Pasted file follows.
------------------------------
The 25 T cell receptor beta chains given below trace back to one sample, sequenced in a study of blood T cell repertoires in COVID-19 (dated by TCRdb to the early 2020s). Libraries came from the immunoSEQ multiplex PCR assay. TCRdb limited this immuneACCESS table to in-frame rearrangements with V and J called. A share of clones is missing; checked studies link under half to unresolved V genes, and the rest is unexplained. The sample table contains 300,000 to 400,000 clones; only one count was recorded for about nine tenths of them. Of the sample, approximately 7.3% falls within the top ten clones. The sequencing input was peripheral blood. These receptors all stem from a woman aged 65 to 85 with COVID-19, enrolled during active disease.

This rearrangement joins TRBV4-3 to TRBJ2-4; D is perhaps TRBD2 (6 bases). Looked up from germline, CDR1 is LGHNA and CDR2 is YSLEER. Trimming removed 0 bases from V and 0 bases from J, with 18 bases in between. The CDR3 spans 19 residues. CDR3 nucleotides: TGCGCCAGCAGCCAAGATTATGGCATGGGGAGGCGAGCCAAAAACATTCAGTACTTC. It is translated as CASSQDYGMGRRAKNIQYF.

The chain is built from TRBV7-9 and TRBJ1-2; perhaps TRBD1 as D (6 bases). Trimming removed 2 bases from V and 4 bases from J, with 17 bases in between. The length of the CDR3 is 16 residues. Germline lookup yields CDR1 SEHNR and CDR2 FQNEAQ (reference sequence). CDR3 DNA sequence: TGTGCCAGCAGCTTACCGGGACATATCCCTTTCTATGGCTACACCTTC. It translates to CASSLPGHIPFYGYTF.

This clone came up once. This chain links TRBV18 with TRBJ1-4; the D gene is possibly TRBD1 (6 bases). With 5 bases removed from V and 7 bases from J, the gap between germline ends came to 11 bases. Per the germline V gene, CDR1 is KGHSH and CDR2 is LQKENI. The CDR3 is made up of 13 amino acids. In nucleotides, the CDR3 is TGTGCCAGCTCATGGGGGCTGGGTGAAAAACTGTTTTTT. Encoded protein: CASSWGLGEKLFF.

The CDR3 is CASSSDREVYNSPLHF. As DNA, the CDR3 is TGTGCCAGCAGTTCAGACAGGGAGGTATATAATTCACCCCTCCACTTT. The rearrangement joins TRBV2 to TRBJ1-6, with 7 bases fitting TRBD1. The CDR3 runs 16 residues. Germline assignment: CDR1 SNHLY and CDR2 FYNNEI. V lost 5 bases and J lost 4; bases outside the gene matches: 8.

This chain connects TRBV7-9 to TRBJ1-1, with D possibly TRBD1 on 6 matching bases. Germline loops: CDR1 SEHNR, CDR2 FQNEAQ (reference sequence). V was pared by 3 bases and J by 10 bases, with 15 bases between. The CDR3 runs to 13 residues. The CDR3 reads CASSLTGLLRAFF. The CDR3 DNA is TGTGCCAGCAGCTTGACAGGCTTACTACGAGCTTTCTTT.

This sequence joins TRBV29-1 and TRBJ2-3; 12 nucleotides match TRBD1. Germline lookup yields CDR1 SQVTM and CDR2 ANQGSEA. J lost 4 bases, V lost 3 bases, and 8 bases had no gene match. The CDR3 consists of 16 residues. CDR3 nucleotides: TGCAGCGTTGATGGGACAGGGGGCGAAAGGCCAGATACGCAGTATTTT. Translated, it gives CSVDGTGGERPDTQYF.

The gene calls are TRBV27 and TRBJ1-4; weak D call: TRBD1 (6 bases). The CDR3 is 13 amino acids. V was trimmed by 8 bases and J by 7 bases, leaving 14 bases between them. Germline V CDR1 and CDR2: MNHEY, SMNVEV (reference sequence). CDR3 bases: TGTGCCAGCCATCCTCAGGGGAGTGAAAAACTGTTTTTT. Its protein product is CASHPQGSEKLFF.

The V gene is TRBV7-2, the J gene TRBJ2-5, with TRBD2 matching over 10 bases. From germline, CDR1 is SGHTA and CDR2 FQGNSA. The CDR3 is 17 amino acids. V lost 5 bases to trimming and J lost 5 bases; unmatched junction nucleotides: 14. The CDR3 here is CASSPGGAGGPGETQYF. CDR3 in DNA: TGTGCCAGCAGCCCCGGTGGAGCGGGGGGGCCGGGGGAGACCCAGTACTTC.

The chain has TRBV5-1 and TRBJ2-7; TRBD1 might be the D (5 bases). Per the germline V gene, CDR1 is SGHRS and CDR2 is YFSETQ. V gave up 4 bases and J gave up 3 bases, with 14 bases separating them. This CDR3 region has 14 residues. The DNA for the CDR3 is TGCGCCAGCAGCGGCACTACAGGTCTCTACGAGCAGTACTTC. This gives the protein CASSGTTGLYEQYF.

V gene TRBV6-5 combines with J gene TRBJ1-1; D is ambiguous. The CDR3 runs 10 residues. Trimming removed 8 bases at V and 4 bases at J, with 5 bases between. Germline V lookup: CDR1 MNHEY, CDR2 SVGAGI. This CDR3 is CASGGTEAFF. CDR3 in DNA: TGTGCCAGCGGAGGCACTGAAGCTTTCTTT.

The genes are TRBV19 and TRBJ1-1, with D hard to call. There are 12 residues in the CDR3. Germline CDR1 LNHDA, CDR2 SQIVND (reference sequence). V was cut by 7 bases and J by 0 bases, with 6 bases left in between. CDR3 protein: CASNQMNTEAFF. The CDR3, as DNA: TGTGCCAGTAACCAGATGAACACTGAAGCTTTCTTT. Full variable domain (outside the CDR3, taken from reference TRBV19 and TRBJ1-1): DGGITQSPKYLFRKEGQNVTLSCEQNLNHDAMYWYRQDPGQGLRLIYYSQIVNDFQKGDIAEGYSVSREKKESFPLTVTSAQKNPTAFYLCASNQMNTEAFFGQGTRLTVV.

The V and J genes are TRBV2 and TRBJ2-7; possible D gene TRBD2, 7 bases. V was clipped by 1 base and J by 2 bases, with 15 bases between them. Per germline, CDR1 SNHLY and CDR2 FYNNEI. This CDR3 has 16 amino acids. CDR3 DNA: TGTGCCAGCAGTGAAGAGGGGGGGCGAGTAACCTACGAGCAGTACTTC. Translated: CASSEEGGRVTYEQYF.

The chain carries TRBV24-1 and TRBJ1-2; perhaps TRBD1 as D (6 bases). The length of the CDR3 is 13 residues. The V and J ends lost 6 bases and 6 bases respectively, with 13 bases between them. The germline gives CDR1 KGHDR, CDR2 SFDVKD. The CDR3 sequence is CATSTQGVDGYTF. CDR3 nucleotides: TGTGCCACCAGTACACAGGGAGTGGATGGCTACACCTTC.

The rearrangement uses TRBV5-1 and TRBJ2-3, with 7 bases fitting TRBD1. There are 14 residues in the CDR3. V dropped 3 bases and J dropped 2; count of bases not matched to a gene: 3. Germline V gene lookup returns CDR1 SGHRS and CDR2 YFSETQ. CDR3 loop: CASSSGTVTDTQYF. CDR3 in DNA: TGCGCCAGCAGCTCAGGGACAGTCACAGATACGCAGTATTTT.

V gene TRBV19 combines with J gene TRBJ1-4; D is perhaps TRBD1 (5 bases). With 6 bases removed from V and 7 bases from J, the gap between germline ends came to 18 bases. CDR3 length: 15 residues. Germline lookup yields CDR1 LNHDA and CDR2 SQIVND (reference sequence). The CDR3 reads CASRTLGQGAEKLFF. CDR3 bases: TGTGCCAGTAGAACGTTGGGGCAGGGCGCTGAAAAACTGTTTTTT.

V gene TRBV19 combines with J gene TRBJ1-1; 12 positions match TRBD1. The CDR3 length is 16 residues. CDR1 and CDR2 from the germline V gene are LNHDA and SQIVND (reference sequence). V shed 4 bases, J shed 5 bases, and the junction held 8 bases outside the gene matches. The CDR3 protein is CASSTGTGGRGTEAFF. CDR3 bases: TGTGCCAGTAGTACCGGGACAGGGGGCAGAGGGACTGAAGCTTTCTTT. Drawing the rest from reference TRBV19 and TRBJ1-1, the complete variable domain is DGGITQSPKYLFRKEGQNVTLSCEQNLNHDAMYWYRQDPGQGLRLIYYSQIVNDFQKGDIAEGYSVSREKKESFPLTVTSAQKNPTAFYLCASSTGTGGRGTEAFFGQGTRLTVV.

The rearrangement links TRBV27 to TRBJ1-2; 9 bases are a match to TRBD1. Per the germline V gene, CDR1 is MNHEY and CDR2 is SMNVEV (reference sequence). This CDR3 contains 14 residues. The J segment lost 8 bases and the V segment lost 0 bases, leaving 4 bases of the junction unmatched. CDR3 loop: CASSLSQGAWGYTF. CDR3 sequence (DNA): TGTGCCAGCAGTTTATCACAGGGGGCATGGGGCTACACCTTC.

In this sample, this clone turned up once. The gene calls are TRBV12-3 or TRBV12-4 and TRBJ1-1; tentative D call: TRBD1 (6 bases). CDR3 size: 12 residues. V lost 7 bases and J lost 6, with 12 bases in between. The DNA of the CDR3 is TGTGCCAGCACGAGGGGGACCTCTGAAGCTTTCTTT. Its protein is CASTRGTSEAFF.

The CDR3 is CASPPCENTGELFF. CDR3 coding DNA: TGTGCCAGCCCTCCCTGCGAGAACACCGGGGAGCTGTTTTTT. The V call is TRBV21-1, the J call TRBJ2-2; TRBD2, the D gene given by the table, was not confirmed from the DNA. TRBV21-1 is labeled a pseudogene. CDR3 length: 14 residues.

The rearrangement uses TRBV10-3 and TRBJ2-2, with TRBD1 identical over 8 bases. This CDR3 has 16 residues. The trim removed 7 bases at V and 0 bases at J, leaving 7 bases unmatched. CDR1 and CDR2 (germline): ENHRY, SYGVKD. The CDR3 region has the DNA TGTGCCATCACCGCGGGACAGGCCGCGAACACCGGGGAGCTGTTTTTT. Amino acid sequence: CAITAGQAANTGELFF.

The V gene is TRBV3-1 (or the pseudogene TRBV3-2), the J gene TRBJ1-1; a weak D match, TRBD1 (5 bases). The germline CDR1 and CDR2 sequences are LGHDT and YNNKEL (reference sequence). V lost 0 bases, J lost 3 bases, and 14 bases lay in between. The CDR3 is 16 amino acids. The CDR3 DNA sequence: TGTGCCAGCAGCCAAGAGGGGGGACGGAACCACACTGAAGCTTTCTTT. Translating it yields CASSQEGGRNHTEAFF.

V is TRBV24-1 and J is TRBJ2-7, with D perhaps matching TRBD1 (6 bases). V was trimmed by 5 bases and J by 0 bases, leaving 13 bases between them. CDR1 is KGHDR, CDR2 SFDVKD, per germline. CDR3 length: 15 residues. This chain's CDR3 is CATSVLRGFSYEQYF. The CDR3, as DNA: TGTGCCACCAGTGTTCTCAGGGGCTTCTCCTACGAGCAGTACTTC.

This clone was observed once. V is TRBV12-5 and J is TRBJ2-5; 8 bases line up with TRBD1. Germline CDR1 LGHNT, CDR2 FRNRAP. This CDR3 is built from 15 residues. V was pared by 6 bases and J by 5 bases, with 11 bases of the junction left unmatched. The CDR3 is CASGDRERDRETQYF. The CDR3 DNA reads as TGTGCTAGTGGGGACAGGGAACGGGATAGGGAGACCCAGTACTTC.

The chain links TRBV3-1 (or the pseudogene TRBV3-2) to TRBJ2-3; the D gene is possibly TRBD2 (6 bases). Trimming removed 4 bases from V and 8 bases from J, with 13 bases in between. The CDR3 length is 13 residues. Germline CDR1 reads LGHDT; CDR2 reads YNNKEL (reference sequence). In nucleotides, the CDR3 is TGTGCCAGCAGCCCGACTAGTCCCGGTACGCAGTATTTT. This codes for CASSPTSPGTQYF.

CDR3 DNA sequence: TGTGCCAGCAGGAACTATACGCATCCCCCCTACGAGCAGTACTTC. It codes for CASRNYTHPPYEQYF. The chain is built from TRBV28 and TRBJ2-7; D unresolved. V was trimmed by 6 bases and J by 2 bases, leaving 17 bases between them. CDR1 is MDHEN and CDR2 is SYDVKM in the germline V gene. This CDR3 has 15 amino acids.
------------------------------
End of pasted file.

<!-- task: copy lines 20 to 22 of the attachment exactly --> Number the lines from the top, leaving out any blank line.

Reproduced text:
The CDR3 is CASPPCENTGELFF. CDR3 coding DNA: TGTGCCAGCCCTCCCTGCGAGAACACCGGGGAGCTGTTTTTT. The V call is TRBV21-1, the J call TRBJ2-2; TRBD2, the D gene given by the table, was not confirmed from the DNA. TRBV21-1 is labeled a pseudogene. CDR3 length: 14 residues.

The rearrangement uses TRBV10-3 and TRBJ2-2, with TRBD1 identical over 8 bases. This CDR3 has 16 residues. The trim removed 7 bases at V and 0 bases at J, leaving 7 bases unmatched. CDR1 and CDR2 (germline): ENHRY, SYGVKD. The CDR3 region has the DNA TGTGCCATCACCGCGGGACAGGCCGCGAACACCGGGGAGCTGTTTTTT. Amino acid sequence: CAITAGQAANTGELFF.

The V gene is TRBV3-1 (or the pseudogene TRBV3-2), the J gene TRBJ1-1; a weak D match, TRBD1 (5 bases). The germline CDR1 and CDR2 sequences are LGHDT and YNNKEL (reference sequence). V lost 0 bases, J lost 3 bases, and 14 bases lay in between. The CDR3 is 16 amino acids. The CDR3 DNA sequence: TGTGCCAGCAGCCAAGAGGGGGGACGGAACCACACTGAAGCTTTCTTT. Translating it yields CASSQEGGRNHTEAFF.